As we have reported (here, here, here and here), sweeping changes to employer obligations under the Equal Employment Opportunity Commission’s (EEOC) EEO-1 reporting requirements are under way. 

By September 30, 2019, employers must report 2017 and 2018 pay data for their workforce (referred to as “Component 2” data), broken down by race/ethnicity and sex.  

On July 15, 2019, the EEOC officially opened to employers the Component 2 EEO-1 online filing system. Per the EEOC, the file upload process will become available in August 2019. Below is a summary of employer obligations based on the most up-to-date guidance provided by the EEOC. 

What Is Not Changing? 

Companies with at least 100 employees (or federal contractors with at least 50 employees and a federal contract worth at least US$50,000) must file an EEO-1 report with the EEOC containing employee gender and race/ethnicity data. This report for 2018 data was due May 31, 2019. As in past years, employers must report the number of permanent full-time and part-time employees in each of the 10 job categories by race/ethnicity and gender. The 10 job categories are not changing. 

What Is Changing?

The EEOC now requires employers with at least 100 employees to collect and provide pay data information (Component 2 data), in addition to gender and race information. As noted above, the deadline to submit this pay data for the 2017 and 2018 calendar years is September 30, 2019. For employee-counting purposes, employers should look at their workforce during any selected pay period between October 1 and December 31 of the reporting year (the “workforce snapshot period”). To assist employers with data collection, attached is the recently released sample Component 2 data form. The EEOC has also provided FAQs relating to the new requirements. The following is a summary of the pay data employers must provide by September 30, 2019.  

  •  Summary W-2 Box 1 income data by sex, race/ethnicity and job group. General instructions: 
    •  Tally the number of employees within the 12 pay bands for each EEO-1 job category (see the attached sample form for the pay bands). 
    •  For each pay band, employers must enter the number of employees whose listed W-2 Box 1 income for the reporting year falls into that band, within the designated job category by gender and race/ethnicity. For employees who only worked a partial calendar year, employers should not calculate annualized earnings – employers should simply use the information in W-2 Box 1 in assigning employees to the relevant compensation bands.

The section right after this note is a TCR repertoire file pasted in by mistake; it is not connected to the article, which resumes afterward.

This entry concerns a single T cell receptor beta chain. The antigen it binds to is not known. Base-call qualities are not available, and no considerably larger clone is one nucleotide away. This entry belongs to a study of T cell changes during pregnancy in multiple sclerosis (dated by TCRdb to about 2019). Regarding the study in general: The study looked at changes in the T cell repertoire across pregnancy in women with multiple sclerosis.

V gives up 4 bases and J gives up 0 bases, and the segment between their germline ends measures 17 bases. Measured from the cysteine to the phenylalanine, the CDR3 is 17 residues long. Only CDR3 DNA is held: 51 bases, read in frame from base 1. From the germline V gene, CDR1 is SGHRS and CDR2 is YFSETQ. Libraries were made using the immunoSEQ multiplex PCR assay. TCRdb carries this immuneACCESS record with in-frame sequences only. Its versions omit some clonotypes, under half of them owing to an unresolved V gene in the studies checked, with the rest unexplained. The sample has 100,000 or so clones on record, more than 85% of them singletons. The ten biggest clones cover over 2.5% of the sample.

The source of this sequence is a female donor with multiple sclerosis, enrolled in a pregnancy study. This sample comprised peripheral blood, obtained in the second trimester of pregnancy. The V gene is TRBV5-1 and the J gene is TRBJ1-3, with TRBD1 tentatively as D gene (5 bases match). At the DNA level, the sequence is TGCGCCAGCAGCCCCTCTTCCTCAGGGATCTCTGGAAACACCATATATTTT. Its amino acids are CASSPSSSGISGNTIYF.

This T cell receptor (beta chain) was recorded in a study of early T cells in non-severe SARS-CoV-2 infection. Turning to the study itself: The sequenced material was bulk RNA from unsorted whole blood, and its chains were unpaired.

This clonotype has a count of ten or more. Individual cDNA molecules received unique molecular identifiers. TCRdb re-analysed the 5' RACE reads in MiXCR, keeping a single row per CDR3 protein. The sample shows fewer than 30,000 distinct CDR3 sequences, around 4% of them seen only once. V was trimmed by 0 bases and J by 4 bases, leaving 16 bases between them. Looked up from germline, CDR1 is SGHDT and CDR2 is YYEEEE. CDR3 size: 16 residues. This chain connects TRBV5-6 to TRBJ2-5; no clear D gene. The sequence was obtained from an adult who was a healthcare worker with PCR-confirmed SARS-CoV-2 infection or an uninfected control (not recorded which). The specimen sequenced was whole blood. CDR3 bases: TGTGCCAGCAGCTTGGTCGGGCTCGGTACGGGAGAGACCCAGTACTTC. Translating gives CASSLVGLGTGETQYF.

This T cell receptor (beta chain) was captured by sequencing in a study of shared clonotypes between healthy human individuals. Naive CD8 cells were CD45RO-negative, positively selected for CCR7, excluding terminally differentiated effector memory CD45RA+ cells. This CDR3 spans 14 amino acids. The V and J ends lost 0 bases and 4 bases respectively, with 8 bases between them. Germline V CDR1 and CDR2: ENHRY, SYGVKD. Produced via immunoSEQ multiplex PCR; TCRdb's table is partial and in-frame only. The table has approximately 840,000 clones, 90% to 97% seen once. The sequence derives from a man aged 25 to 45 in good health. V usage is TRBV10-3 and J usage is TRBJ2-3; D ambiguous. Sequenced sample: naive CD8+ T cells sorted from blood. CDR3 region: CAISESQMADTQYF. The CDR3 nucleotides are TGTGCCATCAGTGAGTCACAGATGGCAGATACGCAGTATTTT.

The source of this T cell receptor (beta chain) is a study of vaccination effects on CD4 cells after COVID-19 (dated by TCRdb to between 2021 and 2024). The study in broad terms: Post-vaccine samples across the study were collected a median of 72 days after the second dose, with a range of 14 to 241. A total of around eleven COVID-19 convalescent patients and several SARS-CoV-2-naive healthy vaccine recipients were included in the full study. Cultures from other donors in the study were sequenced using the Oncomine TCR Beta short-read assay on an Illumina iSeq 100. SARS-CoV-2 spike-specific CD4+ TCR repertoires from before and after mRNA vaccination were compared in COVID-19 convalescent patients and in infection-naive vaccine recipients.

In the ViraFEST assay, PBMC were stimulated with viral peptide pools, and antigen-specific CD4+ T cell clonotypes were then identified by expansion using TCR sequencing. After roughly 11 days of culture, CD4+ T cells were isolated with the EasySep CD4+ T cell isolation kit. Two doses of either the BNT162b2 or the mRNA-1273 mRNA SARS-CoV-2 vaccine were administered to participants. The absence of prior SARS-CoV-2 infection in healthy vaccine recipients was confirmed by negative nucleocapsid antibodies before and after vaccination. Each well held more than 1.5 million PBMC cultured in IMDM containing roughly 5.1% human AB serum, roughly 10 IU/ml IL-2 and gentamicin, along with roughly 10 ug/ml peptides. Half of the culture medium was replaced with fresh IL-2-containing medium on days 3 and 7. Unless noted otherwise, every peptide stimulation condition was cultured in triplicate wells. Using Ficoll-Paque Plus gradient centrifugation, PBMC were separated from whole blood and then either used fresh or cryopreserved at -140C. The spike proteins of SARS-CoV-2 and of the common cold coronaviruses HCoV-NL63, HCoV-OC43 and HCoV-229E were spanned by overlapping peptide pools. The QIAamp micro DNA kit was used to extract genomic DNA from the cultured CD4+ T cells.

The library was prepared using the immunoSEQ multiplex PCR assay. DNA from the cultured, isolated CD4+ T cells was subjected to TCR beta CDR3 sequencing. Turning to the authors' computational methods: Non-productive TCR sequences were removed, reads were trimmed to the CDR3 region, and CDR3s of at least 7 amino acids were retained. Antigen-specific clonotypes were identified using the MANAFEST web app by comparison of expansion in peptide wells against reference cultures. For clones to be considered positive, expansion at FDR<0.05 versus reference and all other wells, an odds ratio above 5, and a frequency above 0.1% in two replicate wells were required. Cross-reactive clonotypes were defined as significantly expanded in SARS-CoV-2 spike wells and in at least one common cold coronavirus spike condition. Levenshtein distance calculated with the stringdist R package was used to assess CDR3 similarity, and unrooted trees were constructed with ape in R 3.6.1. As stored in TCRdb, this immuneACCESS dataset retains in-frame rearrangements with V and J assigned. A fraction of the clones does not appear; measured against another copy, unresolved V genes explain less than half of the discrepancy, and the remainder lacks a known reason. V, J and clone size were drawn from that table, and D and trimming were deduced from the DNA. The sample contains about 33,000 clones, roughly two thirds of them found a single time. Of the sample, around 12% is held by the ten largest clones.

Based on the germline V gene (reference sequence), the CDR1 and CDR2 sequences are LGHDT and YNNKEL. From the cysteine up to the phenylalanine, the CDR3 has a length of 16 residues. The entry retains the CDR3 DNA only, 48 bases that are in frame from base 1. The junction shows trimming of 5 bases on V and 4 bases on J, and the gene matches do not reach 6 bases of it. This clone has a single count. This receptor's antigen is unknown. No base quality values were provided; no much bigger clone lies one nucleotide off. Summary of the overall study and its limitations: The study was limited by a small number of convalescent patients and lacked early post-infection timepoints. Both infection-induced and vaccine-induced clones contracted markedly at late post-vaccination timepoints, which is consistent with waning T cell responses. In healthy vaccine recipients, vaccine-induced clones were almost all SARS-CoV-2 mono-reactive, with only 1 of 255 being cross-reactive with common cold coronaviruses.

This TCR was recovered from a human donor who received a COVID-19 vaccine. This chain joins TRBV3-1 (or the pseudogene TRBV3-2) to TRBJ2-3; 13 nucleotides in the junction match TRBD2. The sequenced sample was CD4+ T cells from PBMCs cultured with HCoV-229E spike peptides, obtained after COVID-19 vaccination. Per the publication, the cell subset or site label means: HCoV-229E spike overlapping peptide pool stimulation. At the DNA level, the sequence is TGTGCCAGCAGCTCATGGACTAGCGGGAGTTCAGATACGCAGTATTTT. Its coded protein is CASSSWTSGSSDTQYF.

•  Employers are to report summary pay data, but not individual pay or salaries. The only employees whose pay and hoursworked data should be reported are the full-time and part-time employees who were on the employer’s payroll during the workforce snapshot period.
  •  A summary of hours worked to account for part-time and partialyear employees. General instructions:
    •  To account for part-time and partial-year employment, employers should report the hours employees worked over the reporting year. Each cell on the hours-worked matrix corresponds to a cell on the pay data matrix. Employers should total and record the hours worked during that reporting year by all the employees counted in the cell on the summary pay data matrix.
    • Employers should utilize the Fair Labor Standards Act (FLSA) categories, as follows:
      •  For non-exempt employees, employers should report the actual hours worked as recorded for FLSA purposes. Per the EEOC, FLSA hours actually worked generally exclude paid time off.
      •  For exempt employees, employers should report either (1) 40 hours per week for full time and 20 hours per week for part time, multiplied by the number of weeks employed for that reporting year; or (2) actual hours worked data. According to EEOC guidance, employers need not collect hours-worked data for exempt workers if they do not already track it.

Of note, on May 3, 2019, the Department of Justice appealed National Women’s Law Center v. Office of Management and Budget and is actively challenging the required collection of Component 2 pay data. However, the EEOC has made it expressly clear that this appeal is not staying its September 30, 2019 deadline. Absent court intervention, Component 2 data must be reported by September 30, 2019.